Why do I raise funds from people I don’t know? Well, to be honest, I ask the people I know too. But I’m not very good at fundraising. And many of the people I know are a bit concerned that I’ve become liberal or left the evangelical mainstream. Another reason I raise money via an impersonal medium like the internet is that so much of my ministry is web-based, and benefits a lot of people I don’t know. Jesus Manifesto is a legitimate ministry that gets abotu 1000 visitors a day. Lots of webzines would love to have a readership like that…and it is growing every week. But because I have problems with advertising, I will never get paid for the time and energy I put into making Jesus Manifesto what it is. So I ask for donations. I am also putting energy into projects like Christarchy.com and Submergent.org.

    So, here’s my bottom line: people should live simply and give their resources to the needs they see around them–both in their neighborhood and in the forgotten places around the world. But if people also want to support the work of Missio Dei because of the example we set for the larger body of Christ, or want to support the message of Jesus Manifesto, or want to help grow a network of groups for Jesus radicals (Christarchy.com), etc. then I would encourage them to do so.

    I’d love to meet more people locally who care about what we’re doing and want to support us. But fundraising takes a lot of time and focus. And to be honest, it is something that I struggle with doing and don’t enjoy at all. It is comparatively easy to put things on the websites I administrate. And I feel like it is ok to do so. Everyoen else in the world puts ads on their sites to pay for things…or charges subscriptions, or puts people on spammy lists for fundraising. I just blog about it personally from time to time and have a little side banner asking people to consider donating.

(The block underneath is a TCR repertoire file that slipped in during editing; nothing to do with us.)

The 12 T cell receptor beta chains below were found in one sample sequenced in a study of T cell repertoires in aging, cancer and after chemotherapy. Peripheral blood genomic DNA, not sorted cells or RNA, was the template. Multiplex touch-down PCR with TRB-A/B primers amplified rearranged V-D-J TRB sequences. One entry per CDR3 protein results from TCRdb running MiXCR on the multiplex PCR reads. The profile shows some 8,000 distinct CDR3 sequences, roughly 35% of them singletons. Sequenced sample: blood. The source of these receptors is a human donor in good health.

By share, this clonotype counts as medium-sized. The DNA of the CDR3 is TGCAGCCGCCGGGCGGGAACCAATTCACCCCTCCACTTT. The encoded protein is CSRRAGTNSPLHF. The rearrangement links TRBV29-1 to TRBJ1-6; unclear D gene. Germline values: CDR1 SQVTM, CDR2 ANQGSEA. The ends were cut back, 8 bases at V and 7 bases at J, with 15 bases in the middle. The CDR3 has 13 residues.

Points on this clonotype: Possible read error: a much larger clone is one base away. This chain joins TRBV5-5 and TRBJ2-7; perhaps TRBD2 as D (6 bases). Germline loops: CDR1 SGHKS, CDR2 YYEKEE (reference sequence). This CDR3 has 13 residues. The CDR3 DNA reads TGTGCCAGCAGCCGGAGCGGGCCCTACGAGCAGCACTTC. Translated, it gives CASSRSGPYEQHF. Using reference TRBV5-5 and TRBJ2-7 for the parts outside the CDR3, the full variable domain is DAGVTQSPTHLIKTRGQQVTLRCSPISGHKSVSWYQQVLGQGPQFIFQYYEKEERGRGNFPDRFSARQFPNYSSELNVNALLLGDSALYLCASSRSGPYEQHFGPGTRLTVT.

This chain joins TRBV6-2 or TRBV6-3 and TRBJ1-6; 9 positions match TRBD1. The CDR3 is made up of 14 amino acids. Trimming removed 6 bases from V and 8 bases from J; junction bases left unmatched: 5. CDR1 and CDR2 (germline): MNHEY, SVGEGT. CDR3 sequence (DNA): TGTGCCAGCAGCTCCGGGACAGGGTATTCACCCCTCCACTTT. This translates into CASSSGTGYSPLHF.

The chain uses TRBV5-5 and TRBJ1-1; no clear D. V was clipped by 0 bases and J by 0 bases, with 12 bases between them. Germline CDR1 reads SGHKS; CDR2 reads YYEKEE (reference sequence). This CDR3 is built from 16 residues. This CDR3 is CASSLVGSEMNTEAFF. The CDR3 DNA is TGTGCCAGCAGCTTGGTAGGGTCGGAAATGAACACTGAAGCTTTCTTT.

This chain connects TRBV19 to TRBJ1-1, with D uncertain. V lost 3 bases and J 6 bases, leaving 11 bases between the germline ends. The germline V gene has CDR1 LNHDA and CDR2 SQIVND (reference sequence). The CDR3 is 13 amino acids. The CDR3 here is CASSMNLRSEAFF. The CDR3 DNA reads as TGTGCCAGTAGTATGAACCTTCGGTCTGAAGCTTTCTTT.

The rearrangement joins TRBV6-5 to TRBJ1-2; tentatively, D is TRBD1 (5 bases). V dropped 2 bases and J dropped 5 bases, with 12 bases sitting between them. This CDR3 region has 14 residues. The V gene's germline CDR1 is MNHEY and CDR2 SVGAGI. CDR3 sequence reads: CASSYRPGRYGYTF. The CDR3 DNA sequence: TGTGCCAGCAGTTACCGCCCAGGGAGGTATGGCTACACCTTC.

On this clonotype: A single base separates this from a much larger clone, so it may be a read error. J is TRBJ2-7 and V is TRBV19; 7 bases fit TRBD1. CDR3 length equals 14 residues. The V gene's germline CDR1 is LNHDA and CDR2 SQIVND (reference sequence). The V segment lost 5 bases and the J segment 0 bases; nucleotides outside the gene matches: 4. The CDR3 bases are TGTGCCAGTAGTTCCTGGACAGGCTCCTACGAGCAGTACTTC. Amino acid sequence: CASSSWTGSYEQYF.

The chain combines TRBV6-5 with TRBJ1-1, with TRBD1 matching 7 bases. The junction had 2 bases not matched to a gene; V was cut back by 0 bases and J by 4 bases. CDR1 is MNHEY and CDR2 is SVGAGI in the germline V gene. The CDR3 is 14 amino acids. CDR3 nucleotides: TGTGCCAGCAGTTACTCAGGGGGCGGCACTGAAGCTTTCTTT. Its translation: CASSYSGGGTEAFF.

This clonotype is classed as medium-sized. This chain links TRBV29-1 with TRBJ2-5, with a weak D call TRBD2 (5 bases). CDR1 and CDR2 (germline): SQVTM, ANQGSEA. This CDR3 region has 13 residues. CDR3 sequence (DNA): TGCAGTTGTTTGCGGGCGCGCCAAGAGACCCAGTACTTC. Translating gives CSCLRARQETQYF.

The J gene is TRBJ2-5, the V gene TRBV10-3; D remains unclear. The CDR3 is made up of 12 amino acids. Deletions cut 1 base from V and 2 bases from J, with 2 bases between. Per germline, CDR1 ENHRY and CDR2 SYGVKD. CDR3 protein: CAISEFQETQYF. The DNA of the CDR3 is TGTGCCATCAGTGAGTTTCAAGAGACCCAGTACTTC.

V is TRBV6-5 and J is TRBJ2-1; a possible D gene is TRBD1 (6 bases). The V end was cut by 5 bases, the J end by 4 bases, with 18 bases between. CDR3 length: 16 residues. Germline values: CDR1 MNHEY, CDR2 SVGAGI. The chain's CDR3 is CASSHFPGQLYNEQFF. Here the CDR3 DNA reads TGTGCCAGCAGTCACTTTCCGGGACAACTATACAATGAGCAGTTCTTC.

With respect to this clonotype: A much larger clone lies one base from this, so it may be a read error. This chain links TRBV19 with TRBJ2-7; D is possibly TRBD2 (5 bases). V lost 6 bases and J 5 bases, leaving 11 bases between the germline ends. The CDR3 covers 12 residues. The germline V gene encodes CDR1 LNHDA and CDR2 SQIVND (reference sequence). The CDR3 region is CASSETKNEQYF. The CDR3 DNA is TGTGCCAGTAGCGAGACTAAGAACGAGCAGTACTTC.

Peace,

    Mark

  7. Dany on February 19th, 2008 3:27 am

    I get your drift, I would hate fundraising too, that’s why no relationship needs ever be one of pure one-sided donations. One of my friends flat out refuses donations -whether he needs them or not is irrelevant- he doesn’t want people to send off an impersonal cheque, he says: do something in your world, don’t offload the do-gooding to me you lazy *&”*$*, because I’m not interested.

    Alternatively you could join his stuff, but then he expected much more than money, more like your entire and undivided commitment to serving the poor whatever the cost to you. The offer was “you total commitment to serving Jesus in the poor, or um… have a nice life”

    I’m fairly new to this radical Christian world. But I’m really grateful that someone dragged me out of my church building and started trusting me beyond what I would have trusted myself with. Yes, in fact, you are called to be pretty saintly and that’s what the gospel is about, for everyone. If you heard that call, jump in.

    So that’s why I would probably never do normal fundraising, but I’d re-read the Cost of Discipleship, and then I’d locate the fired up Christians in my area, and ask them to jump into the project in any way they can think of, beyond just giving money. I’m pretty sure that there are folks in churches near you who would love to know that you exist because they’ve never met a hands on Christian, some would surrender a limb for the privilege to be part of what you’re doing, but you don’t know them yet.

    Sorry, being rambly again, hope you don’t mind.

  8. Mark Van Steenwyk on February 19th, 2008 7:19 am